This book describes the development process and dynamics of change in the
course of implementing a two-way bilingual immersion education program in
two school communities. The focus is on the language and literacy learning
of elementary-school students and on how it is influenced by parents,
teachers, and policymakers. Pérez provides rich, highly detailed
descriptions, both quantitative and qualitative, of the change process at
the two schools involved, including student language and achievement data
for five years of program implementation that were used to test the basic
two-way bilingual theory, the specific school interventions, and the
particular classroom instructional practices.
The contribution of Becoming Biliterate: A Study of Two-Way Bilingual
Immersion Education is to provide a comprehensive description of contextual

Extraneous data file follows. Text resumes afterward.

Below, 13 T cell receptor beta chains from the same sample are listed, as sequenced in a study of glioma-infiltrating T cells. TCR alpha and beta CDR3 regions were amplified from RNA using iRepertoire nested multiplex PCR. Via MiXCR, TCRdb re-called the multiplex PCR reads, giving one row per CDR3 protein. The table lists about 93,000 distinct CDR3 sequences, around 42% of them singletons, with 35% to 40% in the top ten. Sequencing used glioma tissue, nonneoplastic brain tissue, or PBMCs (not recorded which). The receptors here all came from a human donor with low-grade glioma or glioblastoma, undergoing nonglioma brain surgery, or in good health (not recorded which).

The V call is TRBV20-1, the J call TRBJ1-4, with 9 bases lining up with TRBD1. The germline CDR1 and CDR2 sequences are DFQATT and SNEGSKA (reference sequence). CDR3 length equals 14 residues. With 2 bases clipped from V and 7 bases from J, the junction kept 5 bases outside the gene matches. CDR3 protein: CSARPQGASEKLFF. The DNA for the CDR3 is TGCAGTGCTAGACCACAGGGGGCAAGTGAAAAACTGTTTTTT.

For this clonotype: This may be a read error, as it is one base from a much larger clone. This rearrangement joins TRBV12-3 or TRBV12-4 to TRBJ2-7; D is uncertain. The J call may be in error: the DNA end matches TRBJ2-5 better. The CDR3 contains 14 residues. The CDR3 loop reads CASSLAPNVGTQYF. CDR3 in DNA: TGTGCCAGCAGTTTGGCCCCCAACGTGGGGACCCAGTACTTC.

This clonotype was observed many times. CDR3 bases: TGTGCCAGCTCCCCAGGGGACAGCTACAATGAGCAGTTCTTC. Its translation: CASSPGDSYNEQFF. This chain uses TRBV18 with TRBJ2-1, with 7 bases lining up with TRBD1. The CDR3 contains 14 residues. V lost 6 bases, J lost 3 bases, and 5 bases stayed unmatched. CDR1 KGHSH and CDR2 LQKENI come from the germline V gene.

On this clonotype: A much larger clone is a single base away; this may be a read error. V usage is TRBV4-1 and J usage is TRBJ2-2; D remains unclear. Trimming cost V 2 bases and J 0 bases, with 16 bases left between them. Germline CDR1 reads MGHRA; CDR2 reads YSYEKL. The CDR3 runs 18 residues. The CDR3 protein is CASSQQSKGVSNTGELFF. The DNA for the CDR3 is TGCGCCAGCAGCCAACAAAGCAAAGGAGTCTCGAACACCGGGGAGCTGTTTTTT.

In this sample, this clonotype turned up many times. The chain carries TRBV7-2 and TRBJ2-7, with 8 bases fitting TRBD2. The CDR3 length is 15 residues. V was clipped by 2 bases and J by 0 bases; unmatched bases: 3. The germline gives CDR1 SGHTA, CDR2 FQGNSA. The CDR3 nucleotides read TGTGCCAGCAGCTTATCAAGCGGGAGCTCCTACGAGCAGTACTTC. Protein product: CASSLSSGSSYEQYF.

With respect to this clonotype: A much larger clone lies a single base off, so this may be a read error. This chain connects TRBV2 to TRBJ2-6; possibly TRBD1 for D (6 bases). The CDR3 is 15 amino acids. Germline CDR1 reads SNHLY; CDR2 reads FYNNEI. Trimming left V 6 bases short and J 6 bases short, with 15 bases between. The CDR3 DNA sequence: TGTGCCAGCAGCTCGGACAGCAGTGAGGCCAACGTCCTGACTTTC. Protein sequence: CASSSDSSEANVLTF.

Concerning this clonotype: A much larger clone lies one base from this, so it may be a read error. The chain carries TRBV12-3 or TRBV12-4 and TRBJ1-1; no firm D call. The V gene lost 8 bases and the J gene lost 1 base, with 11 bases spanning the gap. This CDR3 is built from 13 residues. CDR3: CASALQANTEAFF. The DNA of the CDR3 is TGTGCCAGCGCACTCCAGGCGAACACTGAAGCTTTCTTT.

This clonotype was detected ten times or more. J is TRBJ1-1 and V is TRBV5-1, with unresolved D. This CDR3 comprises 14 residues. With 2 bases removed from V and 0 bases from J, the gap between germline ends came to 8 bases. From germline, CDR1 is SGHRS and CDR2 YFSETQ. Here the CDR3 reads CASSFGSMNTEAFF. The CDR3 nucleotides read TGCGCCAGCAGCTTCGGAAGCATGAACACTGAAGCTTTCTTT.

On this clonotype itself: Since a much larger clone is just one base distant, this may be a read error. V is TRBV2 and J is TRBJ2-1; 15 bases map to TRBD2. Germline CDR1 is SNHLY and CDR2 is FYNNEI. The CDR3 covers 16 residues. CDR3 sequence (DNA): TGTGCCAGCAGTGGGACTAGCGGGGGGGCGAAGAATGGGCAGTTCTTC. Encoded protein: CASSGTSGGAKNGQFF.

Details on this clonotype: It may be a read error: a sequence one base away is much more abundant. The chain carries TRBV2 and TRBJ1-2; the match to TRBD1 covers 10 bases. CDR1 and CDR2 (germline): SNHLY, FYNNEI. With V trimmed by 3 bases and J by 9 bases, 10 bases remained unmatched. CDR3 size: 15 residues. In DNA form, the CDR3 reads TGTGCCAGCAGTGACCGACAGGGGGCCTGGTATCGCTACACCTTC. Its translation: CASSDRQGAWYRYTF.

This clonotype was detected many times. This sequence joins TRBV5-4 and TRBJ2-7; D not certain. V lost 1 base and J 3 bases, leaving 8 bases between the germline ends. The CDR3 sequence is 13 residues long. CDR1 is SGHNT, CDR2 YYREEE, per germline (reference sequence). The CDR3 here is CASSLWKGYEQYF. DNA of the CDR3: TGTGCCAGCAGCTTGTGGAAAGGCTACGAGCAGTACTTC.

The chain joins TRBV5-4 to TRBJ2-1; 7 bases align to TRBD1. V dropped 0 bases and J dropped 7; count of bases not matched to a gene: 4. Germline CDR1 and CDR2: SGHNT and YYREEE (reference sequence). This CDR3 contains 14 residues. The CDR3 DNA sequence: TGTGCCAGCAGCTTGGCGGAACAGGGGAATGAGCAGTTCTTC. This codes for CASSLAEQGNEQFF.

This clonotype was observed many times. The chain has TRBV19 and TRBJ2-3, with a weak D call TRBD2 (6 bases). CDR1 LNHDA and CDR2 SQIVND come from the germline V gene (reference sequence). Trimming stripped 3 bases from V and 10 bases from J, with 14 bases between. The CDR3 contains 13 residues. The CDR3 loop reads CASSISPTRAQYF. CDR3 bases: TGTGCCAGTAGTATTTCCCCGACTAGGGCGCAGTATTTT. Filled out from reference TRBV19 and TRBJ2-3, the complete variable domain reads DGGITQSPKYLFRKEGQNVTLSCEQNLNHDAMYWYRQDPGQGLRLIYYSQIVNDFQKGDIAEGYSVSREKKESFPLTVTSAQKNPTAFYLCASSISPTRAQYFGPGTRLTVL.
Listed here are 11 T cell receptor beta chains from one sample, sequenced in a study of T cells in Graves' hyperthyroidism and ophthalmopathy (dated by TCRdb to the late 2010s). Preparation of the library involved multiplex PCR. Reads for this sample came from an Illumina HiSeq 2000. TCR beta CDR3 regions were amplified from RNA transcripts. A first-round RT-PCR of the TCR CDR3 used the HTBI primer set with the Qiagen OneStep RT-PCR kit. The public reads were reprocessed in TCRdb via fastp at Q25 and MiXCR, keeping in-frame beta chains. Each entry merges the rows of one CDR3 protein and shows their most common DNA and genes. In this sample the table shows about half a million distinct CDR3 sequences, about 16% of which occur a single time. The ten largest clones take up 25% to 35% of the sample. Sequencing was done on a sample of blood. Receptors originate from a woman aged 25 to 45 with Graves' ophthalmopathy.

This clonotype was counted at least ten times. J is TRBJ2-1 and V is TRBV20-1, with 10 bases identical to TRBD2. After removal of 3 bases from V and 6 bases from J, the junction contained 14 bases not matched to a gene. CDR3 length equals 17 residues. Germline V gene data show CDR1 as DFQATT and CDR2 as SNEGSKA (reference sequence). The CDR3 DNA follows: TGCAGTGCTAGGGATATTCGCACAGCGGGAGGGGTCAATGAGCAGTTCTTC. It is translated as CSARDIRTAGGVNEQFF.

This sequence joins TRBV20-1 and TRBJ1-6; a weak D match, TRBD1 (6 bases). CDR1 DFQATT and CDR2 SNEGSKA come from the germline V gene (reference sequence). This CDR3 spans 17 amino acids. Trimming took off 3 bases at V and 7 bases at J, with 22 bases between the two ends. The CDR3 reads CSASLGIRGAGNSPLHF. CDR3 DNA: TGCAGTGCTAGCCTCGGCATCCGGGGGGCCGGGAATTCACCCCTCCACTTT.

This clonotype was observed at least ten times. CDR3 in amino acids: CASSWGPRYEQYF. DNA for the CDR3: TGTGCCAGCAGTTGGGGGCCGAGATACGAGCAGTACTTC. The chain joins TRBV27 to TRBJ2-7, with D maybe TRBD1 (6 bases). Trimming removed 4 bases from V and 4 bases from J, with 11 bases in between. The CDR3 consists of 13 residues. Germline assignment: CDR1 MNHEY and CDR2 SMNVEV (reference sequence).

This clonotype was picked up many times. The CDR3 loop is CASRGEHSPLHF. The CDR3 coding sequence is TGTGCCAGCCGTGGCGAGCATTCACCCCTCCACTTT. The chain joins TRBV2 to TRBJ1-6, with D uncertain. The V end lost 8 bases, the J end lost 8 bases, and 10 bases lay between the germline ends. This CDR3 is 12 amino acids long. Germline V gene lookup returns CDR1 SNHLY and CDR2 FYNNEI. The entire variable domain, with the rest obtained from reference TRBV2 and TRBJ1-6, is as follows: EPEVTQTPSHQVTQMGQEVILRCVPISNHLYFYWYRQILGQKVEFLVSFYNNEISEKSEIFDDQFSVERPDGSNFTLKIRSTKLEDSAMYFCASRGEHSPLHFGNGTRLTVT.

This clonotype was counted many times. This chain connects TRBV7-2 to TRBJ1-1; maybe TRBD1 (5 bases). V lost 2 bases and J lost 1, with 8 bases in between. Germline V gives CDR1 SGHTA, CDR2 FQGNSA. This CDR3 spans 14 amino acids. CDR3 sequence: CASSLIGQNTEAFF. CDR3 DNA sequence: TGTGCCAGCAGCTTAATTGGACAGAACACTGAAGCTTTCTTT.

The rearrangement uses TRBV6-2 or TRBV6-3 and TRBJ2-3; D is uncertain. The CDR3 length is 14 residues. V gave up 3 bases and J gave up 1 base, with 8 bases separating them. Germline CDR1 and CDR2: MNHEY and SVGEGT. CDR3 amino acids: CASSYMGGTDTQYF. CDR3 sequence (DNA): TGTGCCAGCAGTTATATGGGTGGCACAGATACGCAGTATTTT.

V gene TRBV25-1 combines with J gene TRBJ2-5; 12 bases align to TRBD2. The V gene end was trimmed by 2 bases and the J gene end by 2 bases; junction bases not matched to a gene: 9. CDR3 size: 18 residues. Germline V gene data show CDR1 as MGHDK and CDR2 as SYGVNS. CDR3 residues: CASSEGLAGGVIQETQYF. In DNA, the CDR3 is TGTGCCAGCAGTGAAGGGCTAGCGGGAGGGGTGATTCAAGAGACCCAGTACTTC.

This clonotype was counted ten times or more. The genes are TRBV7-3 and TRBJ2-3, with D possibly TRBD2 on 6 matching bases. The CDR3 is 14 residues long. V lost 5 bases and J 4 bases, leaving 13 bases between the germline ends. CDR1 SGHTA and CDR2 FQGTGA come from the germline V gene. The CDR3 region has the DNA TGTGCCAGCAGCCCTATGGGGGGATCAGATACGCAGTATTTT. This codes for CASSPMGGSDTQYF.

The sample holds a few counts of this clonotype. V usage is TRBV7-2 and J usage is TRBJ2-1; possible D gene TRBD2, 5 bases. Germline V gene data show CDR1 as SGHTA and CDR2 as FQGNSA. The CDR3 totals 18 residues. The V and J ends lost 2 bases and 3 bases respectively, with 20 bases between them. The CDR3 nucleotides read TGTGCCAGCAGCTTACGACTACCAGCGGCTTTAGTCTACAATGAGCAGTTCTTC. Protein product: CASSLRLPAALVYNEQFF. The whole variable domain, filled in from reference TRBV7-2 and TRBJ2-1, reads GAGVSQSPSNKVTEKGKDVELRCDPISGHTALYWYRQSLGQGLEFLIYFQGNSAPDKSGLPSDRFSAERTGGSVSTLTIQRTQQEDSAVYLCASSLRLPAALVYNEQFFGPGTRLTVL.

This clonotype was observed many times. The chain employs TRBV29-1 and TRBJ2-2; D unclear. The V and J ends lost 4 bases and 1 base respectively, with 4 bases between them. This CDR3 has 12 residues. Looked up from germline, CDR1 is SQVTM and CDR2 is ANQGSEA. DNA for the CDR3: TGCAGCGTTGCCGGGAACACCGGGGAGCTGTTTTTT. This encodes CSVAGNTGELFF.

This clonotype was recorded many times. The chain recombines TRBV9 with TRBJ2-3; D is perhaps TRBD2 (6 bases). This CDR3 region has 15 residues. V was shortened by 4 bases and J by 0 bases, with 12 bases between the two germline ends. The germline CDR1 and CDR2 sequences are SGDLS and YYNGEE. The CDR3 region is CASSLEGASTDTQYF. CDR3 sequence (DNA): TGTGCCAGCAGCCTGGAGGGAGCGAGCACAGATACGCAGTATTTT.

and instructional factors that might help or hinder the attainment of
successful literacy and student outcomes in both languages. The study has
broad theoretical, policy, and practical instructional relevance for the
many other U.S. school districts with large student populations of
non-native speakers of English.
This volume is highly relevant for researchers, teacher educators, and
graduate students in bilingual and ESL education, language policy,
linguistics, and language education, and as a text for master's- and
doctoral-level classes in these areas.